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Building a Sample Database
The query() function
The big_query() function
SQL Syntax
Features Missing from MySQL
Insertion Syntax
The tablify Container
The Business Graphics Module
The emit and sqlquery Tags
Database Creation
Creating Tables


As better explained in the Conditions page, constants (especially string constants) must be quoted in SQL. How the quoting must actually be composed will be explained later, now we'll introduce the facilities Pike and RXML offer to perform the quoting operation. The operation is server-transparent (that is, it adapts to the various servers' quoting schemes.


The Pike solution is pretty straightforward: quoting is handled via the Sql.sql->quote(string) method. It returns a string, which is the quoted argument.

It is supposed to be used when assembling a query, and is strongly encouraged to use it whenever a query is interactively built from some user's input: a malformed input could break the query by causing an SQL syntax error. It's useless to say that it could also be used maliciously, to completely alter the query structure, thus giving access to the lowlevel database contents.

Let's write a small interactive Pike application which prints the background for user-entered countries.

#define DATABASE "mysql://user:password@localhost/sample"

//sample program: find out some country's background information
int main() {
  object readline=Stdio.Readline();               //used for interactive input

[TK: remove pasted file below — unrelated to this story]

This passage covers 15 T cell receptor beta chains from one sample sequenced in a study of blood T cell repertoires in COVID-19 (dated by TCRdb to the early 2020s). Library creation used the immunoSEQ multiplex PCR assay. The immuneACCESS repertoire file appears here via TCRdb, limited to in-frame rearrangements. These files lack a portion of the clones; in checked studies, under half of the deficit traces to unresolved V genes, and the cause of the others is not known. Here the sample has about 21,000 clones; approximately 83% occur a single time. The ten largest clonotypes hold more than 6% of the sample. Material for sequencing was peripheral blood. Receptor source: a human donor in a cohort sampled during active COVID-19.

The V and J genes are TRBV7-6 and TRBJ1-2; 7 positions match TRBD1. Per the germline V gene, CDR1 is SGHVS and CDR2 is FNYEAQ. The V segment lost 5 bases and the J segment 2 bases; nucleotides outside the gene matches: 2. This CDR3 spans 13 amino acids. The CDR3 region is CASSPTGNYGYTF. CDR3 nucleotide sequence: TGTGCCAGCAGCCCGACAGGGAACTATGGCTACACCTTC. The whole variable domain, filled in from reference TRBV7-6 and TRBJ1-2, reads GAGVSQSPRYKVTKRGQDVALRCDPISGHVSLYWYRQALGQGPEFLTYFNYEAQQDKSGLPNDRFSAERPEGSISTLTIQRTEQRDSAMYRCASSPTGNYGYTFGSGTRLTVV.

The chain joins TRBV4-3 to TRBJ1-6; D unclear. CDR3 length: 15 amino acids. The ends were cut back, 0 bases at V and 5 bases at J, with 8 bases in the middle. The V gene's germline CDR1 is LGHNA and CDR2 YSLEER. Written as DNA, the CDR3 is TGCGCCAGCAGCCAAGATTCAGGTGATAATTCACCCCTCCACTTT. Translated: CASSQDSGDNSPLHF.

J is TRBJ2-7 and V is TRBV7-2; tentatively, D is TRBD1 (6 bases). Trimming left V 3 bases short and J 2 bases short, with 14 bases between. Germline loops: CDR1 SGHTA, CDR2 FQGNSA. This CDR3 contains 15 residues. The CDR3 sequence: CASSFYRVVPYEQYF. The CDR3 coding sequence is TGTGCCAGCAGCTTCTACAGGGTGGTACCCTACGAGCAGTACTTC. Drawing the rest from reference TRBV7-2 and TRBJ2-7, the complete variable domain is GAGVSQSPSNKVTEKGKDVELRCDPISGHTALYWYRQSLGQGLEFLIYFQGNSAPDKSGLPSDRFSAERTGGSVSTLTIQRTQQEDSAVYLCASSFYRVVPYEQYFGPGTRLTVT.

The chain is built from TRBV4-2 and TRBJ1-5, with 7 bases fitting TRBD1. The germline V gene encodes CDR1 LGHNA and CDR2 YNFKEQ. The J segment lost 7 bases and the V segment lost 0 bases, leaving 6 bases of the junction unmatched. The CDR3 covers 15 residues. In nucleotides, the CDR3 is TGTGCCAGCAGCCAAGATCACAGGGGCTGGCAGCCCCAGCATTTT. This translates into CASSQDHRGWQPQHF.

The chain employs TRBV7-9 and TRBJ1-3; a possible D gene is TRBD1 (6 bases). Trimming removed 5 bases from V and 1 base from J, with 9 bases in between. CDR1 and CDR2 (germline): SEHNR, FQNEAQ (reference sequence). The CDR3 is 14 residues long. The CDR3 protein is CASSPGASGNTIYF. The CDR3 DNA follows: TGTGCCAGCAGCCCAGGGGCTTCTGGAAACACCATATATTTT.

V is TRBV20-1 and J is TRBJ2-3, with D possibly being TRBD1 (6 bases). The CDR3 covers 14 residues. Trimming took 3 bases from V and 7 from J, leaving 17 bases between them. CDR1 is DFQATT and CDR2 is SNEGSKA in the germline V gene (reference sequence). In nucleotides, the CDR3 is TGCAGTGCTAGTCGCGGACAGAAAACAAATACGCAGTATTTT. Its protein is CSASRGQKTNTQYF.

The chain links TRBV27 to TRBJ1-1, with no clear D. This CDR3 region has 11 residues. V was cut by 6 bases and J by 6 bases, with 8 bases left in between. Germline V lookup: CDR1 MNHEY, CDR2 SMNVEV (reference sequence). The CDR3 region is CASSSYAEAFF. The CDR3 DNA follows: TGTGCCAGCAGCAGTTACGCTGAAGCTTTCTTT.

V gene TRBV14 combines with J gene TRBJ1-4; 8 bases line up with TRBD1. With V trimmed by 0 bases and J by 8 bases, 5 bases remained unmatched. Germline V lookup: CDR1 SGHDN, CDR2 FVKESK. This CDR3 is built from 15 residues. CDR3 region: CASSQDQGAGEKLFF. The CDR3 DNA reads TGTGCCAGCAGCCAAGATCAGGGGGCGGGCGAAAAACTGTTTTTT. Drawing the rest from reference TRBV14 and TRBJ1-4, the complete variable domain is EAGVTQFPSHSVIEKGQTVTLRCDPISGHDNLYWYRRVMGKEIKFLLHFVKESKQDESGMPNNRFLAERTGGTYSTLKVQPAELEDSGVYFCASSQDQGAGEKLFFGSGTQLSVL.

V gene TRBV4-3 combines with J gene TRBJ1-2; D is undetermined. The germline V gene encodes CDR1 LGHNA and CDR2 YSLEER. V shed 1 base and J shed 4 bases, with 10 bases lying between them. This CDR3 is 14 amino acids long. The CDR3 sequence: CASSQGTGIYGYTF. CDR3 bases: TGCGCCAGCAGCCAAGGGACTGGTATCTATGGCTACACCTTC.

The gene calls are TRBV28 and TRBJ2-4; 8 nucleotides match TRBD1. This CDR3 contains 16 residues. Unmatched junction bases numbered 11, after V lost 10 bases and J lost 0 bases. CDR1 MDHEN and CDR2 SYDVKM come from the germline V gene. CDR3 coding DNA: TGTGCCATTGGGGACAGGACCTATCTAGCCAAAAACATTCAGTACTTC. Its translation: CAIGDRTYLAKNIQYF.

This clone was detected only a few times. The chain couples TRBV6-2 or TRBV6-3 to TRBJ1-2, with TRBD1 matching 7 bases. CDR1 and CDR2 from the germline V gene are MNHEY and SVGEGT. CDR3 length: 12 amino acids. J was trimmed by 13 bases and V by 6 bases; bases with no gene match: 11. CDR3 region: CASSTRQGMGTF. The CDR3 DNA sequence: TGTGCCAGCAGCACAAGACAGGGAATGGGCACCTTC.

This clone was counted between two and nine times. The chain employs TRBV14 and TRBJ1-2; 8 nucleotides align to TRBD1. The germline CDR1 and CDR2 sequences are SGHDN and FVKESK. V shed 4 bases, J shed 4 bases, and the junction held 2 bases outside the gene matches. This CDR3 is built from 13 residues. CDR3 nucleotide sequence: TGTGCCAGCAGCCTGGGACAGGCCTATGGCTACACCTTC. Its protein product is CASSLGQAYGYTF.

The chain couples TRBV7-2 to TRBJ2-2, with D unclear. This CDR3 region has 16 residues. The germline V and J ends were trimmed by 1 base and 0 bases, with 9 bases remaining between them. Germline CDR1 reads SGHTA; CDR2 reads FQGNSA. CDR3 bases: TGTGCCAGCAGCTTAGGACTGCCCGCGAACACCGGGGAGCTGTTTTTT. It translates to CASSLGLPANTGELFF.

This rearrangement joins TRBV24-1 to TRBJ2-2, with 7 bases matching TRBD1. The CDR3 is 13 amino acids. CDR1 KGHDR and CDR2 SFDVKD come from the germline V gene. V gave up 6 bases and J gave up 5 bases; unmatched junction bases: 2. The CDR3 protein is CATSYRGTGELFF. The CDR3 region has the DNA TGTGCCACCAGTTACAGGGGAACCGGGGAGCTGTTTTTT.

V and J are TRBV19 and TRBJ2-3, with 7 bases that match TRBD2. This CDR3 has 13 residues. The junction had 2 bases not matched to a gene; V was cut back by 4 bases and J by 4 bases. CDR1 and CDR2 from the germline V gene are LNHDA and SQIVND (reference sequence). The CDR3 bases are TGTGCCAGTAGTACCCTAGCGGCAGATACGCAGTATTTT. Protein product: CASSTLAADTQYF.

object db=Sql.sql(DATABASE);                    //connect to the DB
  readline->set_prompt("Country (q to quit)> ");
  string input;
  array(mapping(string:mixed)) result;
  while (input=readline->read()) {                //while !eof
    if (input=="q") break;                        //exit on "q"
    //query-building. I like to use sprintf to build parametric queries, as
    //it shows the query structure in the source (increased readability),
    //as well as allowing easier control over the SQL statement
    string query=sprintf("select background from countries, ids "
                         "where and "
                         db->quote(input)         //notice the quoting!
    if (!sizeof(result)) {
      write("No such country in the database\n");


There are two occasions in which you'll want to do quoting in RXML when performing SQL-related operations: parametric query building and results quoting (for instance to populate a selection list). In most cases the RXML parser tries to do the "sensible" thing, but sometimes that's just not enough, and you'll need to manually override the parser's "opinion".

On production systems, any degree of freedom is a risk: on such systems it is thus recommended to always specify the encodingq, as it will lessen the probability of errors, failures or security vulnerabilities.

Parametric Queries

You can use the standard entity-syntax to build parametric queries: just use entities in your query strings. Make sure to force the sql-encoding, or you might head into trouble.

The example beneath does the same task as the above pike application using RXML. It performs both of the encoding operations: results-encoding to populate a selection list and variable encoding to perform a parametric query:

<form method="post" action="&page.url;">
Select a country: <select name="country">
<emit source="sql"
      query="SELECT name,code FROM ids,countries
             ORDER BY name">
<option value="&_.code;">&;</option></sqloutput>
<input type="submit">

<if variable=''>
<sqltable host="mysql://user:password@localhost/sample"
  query="SELECT name,background FROM countries,ids
            AND ids.code='&;'"/>